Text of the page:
The credit card issuer must send you an acknowledgement of receipt within 30 days of receiving your request.
They must credit your account with the amount paid and reverse any charges to your account related to the purchase within the shorter of the following two time periods:
- within 90 days of receiving your application;
- within a period corresponding to two complete statement periods.
However, here again, disparities appear depending on the issuers. In the case of American Express, you are presumed to be acting in good faith: American Express will immediately credit your account for the disputed charges while it investigates.
This does not mean that you have won your case! In fact, all or part of this amount could be deducted from your account again . Even if the merchant has provided evidence of good faith in this transaction.
The merchant generally has 45 days to respond to the network (American Express, Mastercard, Visa) inquiry following your chargeback request.
The time required for the complete resolution of a disputed transaction can therefore vary from a few days to several weeks.
Contrary to what some sites would have you believe, a chargeback is NOT foolproof insurance.
This is an additional protection that is available among all your options (insurance, consumer protection…). It is also an effective way to force a merchant to respond to your claim and to have a “judge” (your credit card network) decide which party is right.
But this does not replace the initial dialogue between you and the merchant and the other options available BEFORE you initiate this process. As you can imagine, the COVID-19 pandemic is an EXTRA-ordinary situation, having a domino effect on many aspects of our society (medical, legal, financial…).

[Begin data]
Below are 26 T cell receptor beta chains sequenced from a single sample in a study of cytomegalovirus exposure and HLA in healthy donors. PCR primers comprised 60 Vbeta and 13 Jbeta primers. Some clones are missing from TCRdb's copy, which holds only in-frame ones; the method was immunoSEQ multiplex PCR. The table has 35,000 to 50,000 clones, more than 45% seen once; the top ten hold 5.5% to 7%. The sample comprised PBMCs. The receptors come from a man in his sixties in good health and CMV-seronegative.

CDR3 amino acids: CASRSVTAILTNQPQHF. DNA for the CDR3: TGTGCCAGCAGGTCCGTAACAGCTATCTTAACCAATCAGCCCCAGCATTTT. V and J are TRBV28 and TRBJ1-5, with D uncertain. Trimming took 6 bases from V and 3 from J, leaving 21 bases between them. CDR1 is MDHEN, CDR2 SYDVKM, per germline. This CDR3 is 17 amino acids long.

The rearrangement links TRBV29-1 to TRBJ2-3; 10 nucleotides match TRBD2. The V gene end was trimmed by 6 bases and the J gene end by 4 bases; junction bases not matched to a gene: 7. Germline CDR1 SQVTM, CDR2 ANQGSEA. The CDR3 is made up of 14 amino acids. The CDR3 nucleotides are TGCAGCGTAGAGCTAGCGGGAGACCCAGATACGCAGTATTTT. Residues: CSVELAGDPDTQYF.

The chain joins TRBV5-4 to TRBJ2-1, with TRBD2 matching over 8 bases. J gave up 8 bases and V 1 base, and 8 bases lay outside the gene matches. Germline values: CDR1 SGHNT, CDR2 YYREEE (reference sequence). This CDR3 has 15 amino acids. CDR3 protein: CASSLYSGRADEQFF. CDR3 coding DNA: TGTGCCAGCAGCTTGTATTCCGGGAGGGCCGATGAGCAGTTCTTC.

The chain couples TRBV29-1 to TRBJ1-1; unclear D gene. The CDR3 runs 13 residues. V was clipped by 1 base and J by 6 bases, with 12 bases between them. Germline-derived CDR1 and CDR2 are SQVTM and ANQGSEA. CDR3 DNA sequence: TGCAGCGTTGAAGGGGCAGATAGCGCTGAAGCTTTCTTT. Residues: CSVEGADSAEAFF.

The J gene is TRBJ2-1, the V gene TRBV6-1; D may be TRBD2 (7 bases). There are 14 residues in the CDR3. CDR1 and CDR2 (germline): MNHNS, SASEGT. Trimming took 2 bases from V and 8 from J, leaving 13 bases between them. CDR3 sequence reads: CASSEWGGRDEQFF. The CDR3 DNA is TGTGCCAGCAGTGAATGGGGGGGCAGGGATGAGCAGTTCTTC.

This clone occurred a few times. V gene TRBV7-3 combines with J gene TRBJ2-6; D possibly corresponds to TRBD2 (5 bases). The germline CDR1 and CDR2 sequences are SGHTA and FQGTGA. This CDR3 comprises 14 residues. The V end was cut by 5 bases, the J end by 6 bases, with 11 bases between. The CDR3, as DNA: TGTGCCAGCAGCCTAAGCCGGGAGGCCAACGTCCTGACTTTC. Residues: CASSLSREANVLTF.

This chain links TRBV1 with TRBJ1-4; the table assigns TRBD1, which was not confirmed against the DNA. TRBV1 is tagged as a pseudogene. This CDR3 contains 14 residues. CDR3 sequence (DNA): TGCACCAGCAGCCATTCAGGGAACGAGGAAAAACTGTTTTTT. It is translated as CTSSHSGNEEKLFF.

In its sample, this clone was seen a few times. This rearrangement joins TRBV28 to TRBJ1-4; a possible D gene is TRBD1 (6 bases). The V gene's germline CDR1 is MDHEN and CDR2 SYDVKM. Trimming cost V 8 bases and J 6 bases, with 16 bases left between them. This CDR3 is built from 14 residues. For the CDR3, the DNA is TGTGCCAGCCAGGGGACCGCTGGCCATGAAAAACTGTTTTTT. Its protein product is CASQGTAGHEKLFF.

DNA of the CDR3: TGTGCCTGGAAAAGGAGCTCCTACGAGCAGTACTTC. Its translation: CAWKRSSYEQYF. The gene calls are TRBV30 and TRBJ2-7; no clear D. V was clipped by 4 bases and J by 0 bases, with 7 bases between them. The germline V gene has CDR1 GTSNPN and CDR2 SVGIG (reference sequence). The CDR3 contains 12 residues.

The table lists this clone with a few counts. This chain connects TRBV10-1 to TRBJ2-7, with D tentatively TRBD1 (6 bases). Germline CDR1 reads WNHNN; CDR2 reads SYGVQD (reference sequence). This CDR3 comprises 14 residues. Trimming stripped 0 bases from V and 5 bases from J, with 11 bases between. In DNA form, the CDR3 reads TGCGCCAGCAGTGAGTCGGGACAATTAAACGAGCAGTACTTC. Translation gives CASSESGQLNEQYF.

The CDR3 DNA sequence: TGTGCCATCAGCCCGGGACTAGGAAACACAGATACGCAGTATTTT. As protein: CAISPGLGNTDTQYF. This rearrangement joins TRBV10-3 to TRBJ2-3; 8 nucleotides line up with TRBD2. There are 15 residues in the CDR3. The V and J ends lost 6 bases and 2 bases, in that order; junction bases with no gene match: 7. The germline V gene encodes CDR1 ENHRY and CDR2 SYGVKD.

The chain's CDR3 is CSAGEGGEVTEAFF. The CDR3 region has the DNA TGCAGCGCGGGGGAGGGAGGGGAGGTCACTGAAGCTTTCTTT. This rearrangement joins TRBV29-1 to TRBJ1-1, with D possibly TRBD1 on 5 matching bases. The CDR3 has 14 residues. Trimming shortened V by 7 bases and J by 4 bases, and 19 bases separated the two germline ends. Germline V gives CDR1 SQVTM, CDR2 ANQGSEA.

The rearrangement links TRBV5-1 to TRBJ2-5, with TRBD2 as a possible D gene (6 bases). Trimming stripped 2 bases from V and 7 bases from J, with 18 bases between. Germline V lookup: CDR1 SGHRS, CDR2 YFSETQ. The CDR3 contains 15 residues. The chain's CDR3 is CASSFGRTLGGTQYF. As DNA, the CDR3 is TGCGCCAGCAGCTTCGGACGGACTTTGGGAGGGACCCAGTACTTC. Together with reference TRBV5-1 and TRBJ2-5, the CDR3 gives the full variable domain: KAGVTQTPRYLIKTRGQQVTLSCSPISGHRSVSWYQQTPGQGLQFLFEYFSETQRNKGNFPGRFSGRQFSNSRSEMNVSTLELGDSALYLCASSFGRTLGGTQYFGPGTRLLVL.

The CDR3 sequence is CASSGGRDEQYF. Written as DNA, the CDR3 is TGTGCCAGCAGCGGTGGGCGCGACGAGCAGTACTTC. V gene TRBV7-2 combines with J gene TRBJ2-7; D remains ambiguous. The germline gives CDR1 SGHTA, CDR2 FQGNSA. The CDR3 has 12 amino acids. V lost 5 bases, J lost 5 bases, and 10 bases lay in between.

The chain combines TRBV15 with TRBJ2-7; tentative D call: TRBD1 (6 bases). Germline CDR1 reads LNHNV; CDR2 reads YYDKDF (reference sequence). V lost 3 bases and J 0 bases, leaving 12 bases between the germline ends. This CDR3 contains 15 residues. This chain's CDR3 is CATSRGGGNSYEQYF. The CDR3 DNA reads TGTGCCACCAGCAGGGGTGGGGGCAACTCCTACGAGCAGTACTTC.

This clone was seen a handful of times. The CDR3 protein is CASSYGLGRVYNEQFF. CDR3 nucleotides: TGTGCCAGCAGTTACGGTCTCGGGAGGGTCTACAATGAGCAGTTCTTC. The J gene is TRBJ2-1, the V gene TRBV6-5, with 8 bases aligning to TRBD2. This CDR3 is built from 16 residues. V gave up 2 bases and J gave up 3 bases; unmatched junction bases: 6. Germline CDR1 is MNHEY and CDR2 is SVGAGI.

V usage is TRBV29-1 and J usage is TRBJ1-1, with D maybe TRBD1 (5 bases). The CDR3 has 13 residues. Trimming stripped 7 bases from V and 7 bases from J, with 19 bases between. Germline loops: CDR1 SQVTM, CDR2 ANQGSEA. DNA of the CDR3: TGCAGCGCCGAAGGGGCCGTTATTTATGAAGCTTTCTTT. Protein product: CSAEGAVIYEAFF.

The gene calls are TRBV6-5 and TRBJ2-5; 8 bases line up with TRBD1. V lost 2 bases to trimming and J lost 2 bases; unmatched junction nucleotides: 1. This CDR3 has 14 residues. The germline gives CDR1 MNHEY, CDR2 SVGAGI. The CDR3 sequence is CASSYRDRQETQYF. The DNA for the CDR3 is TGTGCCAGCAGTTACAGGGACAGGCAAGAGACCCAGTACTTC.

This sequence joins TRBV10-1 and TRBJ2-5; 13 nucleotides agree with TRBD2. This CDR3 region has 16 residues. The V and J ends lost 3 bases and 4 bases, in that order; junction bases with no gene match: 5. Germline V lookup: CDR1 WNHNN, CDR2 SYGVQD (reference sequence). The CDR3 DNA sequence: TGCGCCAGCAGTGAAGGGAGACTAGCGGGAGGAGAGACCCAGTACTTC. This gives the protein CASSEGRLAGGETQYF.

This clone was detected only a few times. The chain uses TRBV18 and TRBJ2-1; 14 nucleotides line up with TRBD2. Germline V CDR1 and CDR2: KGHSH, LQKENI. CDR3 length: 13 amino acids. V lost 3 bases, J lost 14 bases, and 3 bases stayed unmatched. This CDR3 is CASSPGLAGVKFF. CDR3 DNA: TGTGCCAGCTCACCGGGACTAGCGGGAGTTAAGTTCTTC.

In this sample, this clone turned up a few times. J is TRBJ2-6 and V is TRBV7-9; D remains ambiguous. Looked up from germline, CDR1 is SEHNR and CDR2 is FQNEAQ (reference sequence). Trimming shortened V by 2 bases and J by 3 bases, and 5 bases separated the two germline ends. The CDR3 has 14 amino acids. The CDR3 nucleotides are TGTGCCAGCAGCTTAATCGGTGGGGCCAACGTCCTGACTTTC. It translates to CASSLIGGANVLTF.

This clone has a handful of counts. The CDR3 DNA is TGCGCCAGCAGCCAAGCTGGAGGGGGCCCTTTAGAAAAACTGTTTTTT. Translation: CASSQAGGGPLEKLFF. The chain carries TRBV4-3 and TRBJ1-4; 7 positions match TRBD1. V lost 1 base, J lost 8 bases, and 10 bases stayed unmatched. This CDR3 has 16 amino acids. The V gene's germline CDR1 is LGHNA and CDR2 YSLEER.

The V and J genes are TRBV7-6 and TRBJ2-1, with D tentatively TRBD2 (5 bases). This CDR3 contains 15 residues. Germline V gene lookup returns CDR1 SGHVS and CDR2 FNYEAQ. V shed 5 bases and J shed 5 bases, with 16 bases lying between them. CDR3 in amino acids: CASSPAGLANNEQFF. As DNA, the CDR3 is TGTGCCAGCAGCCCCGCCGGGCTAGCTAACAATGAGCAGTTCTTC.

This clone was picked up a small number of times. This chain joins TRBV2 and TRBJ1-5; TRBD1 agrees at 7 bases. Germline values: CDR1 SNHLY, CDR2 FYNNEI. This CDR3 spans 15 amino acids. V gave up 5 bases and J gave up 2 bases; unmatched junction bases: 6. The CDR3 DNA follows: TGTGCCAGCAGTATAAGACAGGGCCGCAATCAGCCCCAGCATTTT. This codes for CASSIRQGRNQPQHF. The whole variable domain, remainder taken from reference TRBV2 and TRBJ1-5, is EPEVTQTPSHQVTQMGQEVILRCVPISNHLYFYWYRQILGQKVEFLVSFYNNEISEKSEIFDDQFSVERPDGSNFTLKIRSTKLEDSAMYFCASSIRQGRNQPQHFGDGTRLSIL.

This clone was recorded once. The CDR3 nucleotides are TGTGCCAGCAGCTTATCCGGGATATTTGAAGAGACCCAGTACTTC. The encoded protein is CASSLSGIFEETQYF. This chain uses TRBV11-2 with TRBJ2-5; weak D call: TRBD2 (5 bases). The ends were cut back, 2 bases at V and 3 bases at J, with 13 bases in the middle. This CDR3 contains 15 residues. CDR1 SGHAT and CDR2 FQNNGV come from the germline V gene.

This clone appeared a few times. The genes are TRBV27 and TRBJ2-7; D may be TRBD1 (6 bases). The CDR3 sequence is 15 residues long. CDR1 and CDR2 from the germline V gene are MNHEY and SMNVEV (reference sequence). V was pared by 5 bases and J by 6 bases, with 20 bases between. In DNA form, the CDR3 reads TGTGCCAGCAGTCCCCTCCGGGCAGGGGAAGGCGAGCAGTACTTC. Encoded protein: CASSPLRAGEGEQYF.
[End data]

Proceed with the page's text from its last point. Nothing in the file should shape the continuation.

So be patient and forgiving!
And what happens if the merchant goes bankrupt?
In the event of a default or even bankruptcy of the merchant, then it is the purchaser (the merchant’s financial entity) that will have to pay. The merchant is responsible for the payment ecosystem.
In the same way that an individual goes bankrupt. Who takes the loss? Of course, it is the issuer. The merchant has been paid by the network and is not affected by the individual’s bankruptcy.
The same is true in the opposite direction. Again, if the merchant goes bankrupt, then the buyer (= the merchant’s financial entity) takes the loss. It pays the network, which pays the issuer, which pays the credit card holder (you and us).
So is it important to keep the credit card?
The answer is YES.
All warranties from a credit card and the ability to submit a chargeback are exercised only if the cardholder… retains the card. If the card is closed, there is no recourse .
Unfortunately, many unwary people only consider the purchase threshold required to trigger the application bonus. Then once the bonus is obtained, they hurry to close the card.
Or, sometimes others close the card before the annual fee renewal. This is true even if the goods or services purchased on the card have not yet been obtained or consumed!
They will learn the lesson the hard way.
Please keep your cards active as long as no purchases (goods or services) have been delivered and/or consumed. Because who knows what will happen in the future?
You may need to submit a chargeback request!